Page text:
White bass are primarily carnivores in the early life stages and they feed mainly on zooplankton, insects and small crustaceans such as crawfish. This hones the white bass hunting skills that it is exceptionally known for. As white bass grow, they target bait fish such as minnows and small shad.

Once the white bass reaches adulthood, they will predominantly hunt shad and larger forage fish. The larger white bass will chase schools of fish until they become exhausted and move to another area to forage.

White bass are generally considered opportunistic feeders. They will feed on anything that will fit in their mouth. Small fish of every species can become dinner in lakes with sizeable white bass populations. In areas where white bass are introduced, they can change ecosystems by eating crawfish, minnows, darters and young game fish, limiting the viability of stocking programs. These aggressive sight-feeding fish usually feed early in the morning or later into the evening.

Photo by jkmaxfield via iNaturalist.org

White bass habitat

Adult white bass favor areas in rivers with deep pools with slow-moving water and prefer the open water of lakes where they can see for greater distances. White bass can quickly adapt to man-made reservoirs that have deep pools, power generation or hot water discharge. Their reproduction success is dependent on their ability to get to a shallow area with flowing water to oxygenate the eggs. Once white bass become established, they will become abundant in reservoirs.

During the day, white bass will move to deeper portions of the water column that have a gravely or sandy bottom. In rivers, they prefer the deeper pools with following water due to the oxygenated water. White bass activity peaks in the early morning or later in the evening. This is when they will school up and begin to look for schools of baitfish. Once they have identified a school, they will begin working the baitfish to an area where they can be corralled. The trapped forage will be picked off by the ferocious school of white bass until the school of baitfish is exhausted.

White bass threats 

Today, through stocking programs, expanded range and harvest regulations, white bass are relatively stable and experience only fishery-specific population issues. Significant flooding events, severe drought, loss of river connectivity, siltation and increase in reservoir fertility can cause significant shifts in forage availability, egg survival and migration that limit the reproductive success of white bass. These events over extended periods can lead to less spawning and species abundance.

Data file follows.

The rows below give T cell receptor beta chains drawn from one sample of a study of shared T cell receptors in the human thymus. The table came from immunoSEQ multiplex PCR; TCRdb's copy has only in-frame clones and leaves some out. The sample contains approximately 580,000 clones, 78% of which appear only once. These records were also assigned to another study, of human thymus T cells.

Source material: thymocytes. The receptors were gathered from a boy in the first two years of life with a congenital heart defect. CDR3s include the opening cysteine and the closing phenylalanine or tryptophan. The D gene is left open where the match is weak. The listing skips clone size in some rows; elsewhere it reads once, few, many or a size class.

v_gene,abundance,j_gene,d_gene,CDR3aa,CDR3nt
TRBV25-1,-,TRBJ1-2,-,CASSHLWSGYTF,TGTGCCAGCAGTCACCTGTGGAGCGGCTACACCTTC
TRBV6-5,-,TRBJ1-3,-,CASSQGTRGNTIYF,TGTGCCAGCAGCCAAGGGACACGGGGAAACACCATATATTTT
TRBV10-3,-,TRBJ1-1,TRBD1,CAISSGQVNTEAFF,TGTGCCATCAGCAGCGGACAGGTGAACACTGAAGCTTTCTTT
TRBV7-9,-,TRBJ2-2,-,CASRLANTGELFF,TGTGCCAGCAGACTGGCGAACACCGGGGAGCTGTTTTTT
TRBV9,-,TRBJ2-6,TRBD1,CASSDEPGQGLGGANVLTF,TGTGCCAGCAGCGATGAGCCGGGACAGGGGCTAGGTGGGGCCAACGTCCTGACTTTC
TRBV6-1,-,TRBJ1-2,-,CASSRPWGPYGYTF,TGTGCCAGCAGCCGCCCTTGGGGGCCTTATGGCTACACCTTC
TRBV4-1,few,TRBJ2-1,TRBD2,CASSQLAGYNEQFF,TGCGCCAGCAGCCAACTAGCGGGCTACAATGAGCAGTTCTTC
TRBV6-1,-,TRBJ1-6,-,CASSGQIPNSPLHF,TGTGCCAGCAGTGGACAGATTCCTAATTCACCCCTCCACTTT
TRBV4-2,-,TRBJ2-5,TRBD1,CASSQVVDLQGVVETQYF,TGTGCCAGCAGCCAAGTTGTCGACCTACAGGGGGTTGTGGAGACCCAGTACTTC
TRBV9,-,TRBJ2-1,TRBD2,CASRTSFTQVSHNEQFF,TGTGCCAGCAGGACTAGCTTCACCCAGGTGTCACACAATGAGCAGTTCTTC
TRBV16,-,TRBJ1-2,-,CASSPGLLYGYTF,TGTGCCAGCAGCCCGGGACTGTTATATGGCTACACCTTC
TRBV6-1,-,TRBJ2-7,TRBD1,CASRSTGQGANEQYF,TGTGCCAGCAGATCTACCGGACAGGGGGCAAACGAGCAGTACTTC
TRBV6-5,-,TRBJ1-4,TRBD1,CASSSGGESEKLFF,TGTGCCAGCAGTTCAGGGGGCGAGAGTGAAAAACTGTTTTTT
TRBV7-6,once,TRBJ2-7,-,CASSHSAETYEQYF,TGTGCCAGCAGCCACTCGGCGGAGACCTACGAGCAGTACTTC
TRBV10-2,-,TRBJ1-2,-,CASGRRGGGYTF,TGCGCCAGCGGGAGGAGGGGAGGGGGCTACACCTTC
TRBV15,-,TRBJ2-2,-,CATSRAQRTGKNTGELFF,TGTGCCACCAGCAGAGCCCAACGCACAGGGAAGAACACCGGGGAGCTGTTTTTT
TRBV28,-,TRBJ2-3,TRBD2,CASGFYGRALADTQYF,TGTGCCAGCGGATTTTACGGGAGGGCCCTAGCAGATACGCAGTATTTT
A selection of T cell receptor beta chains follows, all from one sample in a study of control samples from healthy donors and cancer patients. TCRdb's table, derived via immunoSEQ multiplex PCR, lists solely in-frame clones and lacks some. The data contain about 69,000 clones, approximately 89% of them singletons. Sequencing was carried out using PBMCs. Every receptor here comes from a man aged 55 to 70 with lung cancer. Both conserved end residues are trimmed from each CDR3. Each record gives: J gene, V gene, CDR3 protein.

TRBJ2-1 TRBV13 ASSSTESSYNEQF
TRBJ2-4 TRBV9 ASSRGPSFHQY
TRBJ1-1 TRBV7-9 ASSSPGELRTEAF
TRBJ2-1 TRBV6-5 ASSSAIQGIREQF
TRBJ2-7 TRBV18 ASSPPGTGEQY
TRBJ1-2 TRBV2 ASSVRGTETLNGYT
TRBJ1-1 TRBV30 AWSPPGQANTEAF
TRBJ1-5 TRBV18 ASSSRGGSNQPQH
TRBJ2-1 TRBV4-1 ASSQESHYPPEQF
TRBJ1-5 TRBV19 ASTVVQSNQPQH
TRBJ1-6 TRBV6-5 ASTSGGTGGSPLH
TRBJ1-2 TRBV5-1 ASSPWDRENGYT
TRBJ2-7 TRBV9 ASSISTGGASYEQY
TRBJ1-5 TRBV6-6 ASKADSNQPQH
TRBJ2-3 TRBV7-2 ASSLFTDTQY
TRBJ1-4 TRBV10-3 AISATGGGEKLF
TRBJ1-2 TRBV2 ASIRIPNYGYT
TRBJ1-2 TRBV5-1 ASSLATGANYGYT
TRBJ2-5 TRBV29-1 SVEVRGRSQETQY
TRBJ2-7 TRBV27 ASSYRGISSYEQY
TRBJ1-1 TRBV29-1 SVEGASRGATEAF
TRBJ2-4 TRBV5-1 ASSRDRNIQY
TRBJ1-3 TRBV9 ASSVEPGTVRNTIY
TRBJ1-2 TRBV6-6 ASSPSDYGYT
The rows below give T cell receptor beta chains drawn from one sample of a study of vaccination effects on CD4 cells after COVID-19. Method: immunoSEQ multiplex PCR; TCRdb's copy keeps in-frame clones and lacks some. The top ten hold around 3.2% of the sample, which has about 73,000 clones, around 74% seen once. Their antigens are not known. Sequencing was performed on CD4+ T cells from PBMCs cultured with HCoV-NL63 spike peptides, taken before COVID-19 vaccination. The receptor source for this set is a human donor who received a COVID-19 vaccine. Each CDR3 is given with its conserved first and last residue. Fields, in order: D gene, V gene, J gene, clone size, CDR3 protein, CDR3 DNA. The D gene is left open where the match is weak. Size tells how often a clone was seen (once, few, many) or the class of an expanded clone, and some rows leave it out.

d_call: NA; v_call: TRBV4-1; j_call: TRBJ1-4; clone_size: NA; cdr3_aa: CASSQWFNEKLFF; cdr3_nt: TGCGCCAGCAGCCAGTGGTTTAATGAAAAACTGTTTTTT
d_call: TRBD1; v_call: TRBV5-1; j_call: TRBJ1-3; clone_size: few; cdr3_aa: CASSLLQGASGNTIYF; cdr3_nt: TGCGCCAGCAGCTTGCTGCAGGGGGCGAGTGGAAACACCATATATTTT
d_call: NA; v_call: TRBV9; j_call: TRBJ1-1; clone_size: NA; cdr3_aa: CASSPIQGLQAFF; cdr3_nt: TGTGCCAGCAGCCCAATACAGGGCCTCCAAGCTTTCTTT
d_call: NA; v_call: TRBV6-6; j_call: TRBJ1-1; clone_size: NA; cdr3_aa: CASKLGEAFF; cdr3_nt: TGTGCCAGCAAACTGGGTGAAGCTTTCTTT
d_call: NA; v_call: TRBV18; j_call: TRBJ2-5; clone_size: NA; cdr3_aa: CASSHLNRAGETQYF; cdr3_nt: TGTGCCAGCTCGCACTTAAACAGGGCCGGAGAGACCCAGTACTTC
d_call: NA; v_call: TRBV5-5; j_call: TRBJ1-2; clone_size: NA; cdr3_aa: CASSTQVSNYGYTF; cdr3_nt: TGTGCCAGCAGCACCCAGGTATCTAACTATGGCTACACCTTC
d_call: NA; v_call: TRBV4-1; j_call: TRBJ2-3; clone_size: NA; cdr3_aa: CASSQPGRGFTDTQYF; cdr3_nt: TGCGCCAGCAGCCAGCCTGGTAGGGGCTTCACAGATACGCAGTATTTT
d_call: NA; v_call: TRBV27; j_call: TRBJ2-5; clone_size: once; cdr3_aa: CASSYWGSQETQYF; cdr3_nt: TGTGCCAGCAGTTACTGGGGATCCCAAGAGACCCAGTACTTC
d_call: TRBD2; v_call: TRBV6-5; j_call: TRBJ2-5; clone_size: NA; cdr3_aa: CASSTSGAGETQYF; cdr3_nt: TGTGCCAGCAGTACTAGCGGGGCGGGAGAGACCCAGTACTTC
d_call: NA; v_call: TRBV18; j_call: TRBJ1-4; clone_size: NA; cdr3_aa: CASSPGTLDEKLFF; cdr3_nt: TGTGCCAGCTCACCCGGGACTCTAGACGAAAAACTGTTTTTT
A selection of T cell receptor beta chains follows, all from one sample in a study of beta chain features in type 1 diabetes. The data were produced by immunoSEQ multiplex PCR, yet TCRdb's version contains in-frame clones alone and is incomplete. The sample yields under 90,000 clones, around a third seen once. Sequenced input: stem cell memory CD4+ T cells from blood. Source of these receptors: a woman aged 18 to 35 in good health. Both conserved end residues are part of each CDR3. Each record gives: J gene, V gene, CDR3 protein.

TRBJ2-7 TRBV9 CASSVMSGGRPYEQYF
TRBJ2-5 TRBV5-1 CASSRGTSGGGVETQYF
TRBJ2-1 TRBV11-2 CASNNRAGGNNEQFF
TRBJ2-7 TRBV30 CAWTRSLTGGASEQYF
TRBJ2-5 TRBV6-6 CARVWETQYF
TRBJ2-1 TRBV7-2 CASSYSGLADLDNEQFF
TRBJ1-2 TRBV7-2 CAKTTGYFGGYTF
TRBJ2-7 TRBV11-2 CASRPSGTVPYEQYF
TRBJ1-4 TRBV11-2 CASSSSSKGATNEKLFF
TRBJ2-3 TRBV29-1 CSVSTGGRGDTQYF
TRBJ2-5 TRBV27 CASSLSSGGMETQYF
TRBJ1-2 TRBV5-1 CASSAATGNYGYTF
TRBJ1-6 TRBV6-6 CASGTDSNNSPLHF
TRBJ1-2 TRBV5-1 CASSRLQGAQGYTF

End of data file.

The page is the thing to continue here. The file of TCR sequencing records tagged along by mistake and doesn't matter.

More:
Photo by Fletcher Stone via iNatularist.org

White bass facts you need to know

  • The white bass is Oklahoma’s state fish.
  • The world-certified record by IGFA for white bass was caught by anglers Ronald Sprouse and Corey Crochet, weighing in at 6 pounds, 13 ounces. Ronald Sprouse caught his on Lake Orange in Orange, Virginia and Corey Crochet caught his on Amite River in Louisiana.
  • Two hybrid varieties of white/striped bass currently occur from commercial hatcheries. Sunshine bass as male striped bass and female white bass crosses and Palmetto bass are male white bass and female striped bass.

About the author

Steven Bardin obtained his bachelor’s degree in Freshwater Biology from Tarleton State University in 2009 and his master’s degree in Fisheries Science from Texas A&M in 2013. While at Tarleton, Bardin worked for Harrell Arms at Arms Fish Farm and Bait Company. In 2011 he founded Texas Pro Lake Management. He strives every day to take a scientific approach to helping his clients maximize the production of their fisheries.

Outside of TPLM Bardin has written for Wired2fish, taught as an adjunct professor for Tarleton State University, and served as an instructor and camp coordinator for Bass Brigade youth leadership camp. In 2021, Bardin helped Major League Fishing found their Fisheries Management Division and leads their conservation efforts today.

Bardin is a member of Texas Aquatic Plant Management Society, Texas Chapter of American Fisheries Society, Southern Division of American Fisheries Society, Society of Lake Management Professionals, Texas Freshwater Fishing Hall of Fame Board, Texas Brigades Board, Texas Freshwater Fisheries Advisory Committee and the Major League Fishing Anglers Association Board.

You can follow him on Facebook and Instagram.